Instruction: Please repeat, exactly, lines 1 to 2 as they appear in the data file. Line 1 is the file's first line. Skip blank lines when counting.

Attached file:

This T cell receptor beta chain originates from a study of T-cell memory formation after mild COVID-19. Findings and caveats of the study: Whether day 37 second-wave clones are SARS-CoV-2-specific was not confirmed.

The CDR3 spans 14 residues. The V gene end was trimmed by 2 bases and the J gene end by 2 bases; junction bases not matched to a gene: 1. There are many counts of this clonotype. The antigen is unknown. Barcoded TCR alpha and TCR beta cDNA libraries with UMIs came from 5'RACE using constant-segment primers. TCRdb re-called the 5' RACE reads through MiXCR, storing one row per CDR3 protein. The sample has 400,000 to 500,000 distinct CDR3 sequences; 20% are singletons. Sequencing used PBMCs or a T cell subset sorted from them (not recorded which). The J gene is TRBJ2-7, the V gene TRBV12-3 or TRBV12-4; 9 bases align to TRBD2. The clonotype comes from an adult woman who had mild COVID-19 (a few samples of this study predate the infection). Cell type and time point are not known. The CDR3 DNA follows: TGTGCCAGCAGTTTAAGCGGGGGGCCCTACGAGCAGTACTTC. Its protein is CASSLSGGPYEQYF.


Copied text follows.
This T cell receptor beta chain originates from a study of T-cell memory formation after mild COVID-19. Findings and caveats of the study: Whether day 37 second-wave clones are SARS-CoV-2-specific was not confirmed.

The CDR3 spans 14 residues. The V gene end was trimmed by 2 bases and the J gene end by 2 bases; junction bases not matched to a gene: 1. There are many counts of this clonotype. The antigen is unknown. Barcoded TCR alpha and TCR beta cDNA libraries with UMIs came from 5'RACE using constant-segment primers. TCRdb re-called the 5' RACE reads through MiXCR, storing one row per CDR3 protein. The sample has 400,000 to 500,000 distinct CDR3 sequences; 20% are singletons. Sequencing used PBMCs or a T cell subset sorted from them (not recorded which). The J gene is TRBJ2-7, the V gene TRBV12-3 or TRBV12-4; 9 bases align to TRBD2. The clonotype comes from an adult woman who had mild COVID-19 (a few samples of this study predate the infection). Cell type and time point are not known. The CDR3 DNA follows: TGTGCCAGCAGTTTAAGCGGGGGGCCCTACGAGCAGTACTTC. Its protein is CASSLSGGPYEQYF.